• But be realistic: There is a delicate balance to designing projects that are serious enough to warrant executive attention while being focused enough to be reasonable for a small team to complete in three months. "The projects had to be broad enough in scope but not too broad so that there was no clearly defined answer," Rittmann said. "These are all top achievers. They loved the work but were not prepared for how much time it took in addition to their regular jobs." For the 2005 program, the company is extending the period for the projects to 4 months.

  • Enlist top support: The active involvement of the company's top executives is vital to the success of the project. "We are very fortunate that we have had great support from the executive committee," Rittmann said. "If the HR team had come up with these topics, they would not have had the same credibility. Participants know the executive committee picked these topics." The presentations were also designed so the executive committee had an active role in immediately offering feedback and identifying next steps. This ensured that they were not passively observing the presentations. For the next program, alumni of the 2004 class will also serve as advisors to the teams.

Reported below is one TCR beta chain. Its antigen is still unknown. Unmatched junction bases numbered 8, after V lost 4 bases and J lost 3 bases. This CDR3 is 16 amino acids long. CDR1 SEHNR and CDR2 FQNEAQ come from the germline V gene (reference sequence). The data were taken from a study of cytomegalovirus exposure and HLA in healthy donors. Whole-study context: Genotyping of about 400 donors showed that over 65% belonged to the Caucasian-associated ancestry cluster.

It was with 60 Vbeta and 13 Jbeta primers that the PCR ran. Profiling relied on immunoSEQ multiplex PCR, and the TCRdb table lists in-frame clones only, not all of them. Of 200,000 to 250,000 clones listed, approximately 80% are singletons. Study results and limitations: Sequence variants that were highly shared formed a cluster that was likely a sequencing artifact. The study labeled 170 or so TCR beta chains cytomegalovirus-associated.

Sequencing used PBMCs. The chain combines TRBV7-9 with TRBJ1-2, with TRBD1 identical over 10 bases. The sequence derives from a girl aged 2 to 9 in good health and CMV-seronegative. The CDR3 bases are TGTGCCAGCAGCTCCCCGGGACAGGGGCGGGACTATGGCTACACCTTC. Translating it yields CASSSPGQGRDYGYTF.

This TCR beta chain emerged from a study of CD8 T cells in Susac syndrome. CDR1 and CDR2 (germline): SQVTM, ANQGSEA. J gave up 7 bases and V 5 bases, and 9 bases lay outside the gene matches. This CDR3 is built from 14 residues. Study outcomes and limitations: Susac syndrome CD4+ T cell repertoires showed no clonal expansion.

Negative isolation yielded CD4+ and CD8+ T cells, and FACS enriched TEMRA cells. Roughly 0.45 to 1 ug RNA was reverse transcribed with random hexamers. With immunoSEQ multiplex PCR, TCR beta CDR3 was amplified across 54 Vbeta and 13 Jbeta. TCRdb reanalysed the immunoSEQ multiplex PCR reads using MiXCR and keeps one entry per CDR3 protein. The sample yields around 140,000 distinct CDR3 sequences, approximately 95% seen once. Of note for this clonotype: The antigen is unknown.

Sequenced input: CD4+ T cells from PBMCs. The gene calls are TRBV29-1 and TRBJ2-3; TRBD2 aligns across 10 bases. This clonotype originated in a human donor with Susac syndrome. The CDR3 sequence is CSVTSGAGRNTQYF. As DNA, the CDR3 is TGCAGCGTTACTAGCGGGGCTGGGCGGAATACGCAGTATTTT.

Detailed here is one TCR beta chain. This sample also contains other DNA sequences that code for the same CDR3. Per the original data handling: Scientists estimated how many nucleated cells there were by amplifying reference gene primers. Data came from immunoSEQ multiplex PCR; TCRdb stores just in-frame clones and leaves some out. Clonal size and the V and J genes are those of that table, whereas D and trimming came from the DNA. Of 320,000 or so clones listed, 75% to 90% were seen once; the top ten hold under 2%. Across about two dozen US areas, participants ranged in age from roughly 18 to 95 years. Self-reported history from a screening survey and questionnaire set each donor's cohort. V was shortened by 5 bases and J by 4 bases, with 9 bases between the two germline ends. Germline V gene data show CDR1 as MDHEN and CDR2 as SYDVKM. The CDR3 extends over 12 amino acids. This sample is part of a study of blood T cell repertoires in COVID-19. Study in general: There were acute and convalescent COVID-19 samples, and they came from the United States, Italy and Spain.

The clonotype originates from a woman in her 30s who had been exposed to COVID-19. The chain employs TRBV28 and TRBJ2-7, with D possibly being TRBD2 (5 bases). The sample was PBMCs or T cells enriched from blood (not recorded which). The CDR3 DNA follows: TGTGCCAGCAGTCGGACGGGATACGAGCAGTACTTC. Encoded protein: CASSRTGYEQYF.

Overall, the projects increased learning from the program. "Participants found it challenging and really liked getting to work with people they hadn't had an opportunity to work with," Rittmann said. "They liked the presentations to the executive committee because it gave some conclusion to the work and ensured the learning had relevance."


This month's articles:

  • In the Classroom
    Weaving together online and face-to-face sessions made Booz-Allen's distance learning program anything but virtual.

  • Thought Leaders
    Simulations offer learning about successful strategies and team dynamics, without the high costs.

  • In the Classroom II
    Clorox used a set of "action learning projects" to bring its lessons back to work.